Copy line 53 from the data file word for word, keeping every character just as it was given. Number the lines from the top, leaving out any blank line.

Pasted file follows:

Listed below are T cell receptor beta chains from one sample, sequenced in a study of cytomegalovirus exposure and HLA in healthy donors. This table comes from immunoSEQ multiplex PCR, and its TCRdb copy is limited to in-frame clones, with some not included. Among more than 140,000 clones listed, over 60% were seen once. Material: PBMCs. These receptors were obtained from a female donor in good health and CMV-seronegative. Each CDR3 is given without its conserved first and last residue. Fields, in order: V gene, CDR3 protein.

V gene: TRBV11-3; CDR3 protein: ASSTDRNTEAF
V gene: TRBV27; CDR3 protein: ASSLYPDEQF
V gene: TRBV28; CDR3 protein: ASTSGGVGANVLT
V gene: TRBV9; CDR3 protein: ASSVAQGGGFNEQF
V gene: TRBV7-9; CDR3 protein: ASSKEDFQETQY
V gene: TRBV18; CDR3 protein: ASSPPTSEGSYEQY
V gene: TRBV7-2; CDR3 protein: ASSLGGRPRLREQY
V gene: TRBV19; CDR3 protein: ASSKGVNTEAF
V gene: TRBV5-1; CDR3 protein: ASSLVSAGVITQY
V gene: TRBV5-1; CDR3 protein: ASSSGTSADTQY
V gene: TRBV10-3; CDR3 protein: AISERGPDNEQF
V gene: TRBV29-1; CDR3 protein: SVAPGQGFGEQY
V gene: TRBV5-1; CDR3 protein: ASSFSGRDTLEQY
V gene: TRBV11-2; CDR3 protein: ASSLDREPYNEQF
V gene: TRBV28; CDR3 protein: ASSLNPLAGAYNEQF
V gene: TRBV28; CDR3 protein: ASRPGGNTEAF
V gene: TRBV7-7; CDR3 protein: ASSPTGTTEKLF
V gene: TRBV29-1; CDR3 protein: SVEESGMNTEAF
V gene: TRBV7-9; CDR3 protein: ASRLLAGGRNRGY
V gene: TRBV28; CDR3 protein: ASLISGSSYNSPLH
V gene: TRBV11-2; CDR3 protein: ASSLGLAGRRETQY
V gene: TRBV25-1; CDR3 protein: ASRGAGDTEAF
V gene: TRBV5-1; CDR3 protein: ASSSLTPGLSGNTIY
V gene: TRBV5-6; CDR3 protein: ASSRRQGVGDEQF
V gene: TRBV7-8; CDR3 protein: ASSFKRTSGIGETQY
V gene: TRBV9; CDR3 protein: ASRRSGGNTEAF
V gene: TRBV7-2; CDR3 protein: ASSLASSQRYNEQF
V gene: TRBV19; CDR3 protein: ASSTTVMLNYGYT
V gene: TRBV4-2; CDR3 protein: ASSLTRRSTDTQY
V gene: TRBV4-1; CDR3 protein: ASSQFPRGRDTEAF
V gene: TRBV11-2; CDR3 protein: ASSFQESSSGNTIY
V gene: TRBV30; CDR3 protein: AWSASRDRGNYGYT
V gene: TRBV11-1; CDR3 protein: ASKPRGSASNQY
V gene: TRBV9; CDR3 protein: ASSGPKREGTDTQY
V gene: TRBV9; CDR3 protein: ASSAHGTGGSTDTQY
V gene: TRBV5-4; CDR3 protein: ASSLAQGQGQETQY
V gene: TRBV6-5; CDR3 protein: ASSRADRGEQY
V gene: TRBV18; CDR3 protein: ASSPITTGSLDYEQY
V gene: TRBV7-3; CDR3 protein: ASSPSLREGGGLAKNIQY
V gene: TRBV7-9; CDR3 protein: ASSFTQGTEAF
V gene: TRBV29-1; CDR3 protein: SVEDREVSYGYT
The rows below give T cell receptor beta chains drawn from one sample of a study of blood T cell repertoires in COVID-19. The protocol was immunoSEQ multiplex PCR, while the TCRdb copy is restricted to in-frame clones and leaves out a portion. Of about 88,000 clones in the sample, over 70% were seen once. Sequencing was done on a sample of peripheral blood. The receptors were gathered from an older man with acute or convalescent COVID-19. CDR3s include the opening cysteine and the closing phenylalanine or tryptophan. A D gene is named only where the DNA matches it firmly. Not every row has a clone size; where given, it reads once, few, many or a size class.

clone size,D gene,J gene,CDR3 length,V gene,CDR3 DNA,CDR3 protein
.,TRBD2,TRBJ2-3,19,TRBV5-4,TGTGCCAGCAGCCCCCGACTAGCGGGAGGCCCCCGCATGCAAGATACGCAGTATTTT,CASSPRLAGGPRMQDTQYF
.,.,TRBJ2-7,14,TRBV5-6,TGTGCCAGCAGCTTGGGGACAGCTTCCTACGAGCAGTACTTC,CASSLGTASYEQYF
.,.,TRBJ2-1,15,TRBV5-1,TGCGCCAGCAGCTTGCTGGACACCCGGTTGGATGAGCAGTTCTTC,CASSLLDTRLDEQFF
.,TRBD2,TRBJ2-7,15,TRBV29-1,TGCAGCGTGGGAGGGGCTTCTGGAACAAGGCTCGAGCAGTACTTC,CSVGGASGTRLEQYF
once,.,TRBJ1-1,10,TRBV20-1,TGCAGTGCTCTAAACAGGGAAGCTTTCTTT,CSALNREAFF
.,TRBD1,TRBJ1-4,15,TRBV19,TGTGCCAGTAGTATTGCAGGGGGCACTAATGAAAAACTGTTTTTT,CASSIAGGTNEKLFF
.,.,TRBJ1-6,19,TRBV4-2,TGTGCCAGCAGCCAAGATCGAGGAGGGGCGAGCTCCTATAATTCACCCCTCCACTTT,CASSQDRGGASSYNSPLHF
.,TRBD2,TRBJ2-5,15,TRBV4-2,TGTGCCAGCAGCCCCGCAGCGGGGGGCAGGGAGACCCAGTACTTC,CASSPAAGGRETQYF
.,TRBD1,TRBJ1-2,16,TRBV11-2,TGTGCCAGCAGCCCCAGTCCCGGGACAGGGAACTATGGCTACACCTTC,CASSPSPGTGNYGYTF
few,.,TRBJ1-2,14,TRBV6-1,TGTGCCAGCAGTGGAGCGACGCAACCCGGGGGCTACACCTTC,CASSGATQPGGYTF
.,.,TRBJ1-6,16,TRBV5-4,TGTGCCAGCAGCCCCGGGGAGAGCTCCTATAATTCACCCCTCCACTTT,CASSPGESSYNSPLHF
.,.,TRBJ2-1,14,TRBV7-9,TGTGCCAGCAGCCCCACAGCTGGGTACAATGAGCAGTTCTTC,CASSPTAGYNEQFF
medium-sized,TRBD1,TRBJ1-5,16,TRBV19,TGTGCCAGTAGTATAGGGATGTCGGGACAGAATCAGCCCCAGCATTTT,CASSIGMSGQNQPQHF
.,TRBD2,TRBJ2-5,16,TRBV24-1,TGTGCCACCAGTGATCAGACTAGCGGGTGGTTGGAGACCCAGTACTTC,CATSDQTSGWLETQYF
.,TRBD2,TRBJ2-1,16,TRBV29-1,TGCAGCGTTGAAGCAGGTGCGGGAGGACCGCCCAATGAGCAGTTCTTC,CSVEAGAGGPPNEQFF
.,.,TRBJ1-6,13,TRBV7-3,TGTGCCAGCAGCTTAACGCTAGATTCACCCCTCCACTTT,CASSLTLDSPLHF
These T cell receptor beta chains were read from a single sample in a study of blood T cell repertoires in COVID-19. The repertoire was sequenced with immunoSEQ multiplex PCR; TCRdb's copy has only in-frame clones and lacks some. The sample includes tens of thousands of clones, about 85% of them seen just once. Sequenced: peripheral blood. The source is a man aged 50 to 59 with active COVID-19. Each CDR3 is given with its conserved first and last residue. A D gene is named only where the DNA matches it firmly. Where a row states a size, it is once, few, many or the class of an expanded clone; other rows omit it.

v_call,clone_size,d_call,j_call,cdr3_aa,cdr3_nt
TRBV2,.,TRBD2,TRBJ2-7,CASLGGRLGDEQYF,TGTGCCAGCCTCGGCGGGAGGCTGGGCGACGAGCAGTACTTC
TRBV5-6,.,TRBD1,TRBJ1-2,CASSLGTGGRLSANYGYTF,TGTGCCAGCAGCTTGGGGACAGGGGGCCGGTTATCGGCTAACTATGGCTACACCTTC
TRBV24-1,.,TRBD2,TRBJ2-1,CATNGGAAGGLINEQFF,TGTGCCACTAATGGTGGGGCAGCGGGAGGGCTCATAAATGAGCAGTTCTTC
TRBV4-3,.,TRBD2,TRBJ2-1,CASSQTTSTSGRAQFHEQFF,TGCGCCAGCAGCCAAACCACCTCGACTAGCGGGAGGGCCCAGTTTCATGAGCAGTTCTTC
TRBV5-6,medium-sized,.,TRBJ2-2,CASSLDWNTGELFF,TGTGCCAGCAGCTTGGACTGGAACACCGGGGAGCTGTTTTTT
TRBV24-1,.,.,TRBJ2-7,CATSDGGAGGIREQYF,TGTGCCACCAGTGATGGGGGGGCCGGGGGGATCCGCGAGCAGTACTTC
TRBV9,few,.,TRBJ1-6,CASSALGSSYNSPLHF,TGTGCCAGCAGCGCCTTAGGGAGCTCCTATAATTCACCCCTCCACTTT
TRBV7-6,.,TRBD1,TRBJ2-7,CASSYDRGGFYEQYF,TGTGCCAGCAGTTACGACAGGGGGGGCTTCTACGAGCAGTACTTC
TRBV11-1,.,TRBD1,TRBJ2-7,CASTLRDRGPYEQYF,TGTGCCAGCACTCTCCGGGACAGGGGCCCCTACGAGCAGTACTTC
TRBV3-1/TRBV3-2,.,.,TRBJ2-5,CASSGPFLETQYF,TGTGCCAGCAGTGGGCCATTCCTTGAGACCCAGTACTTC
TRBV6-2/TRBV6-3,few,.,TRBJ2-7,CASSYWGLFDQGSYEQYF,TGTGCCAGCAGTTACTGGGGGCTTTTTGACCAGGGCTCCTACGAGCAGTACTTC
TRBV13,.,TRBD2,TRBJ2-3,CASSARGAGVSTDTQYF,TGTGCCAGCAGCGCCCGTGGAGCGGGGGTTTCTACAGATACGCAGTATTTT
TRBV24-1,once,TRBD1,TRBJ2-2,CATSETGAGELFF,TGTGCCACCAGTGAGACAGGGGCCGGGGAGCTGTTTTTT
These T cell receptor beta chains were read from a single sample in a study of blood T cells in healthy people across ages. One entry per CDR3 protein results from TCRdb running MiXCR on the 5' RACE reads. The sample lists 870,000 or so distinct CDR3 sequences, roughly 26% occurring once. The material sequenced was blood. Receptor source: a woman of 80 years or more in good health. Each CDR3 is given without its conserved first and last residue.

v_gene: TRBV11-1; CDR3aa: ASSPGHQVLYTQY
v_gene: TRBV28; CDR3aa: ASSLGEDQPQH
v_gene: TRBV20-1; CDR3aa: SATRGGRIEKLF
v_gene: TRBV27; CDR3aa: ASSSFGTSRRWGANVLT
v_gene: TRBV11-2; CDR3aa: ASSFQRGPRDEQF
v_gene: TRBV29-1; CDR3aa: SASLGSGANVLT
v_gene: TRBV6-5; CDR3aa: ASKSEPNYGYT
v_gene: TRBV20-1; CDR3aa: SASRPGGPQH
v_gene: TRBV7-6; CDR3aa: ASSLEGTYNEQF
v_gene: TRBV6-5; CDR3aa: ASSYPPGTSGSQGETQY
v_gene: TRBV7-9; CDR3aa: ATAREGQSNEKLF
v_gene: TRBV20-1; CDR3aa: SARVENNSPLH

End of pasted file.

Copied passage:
.,TRBD1,TRBJ1-2,16,TRBV11-2,TGTGCCAGCAGCCCCAGTCCCGGGACAGGGAACTATGGCTACACCTTC,CASSPSPGTGNYGYTF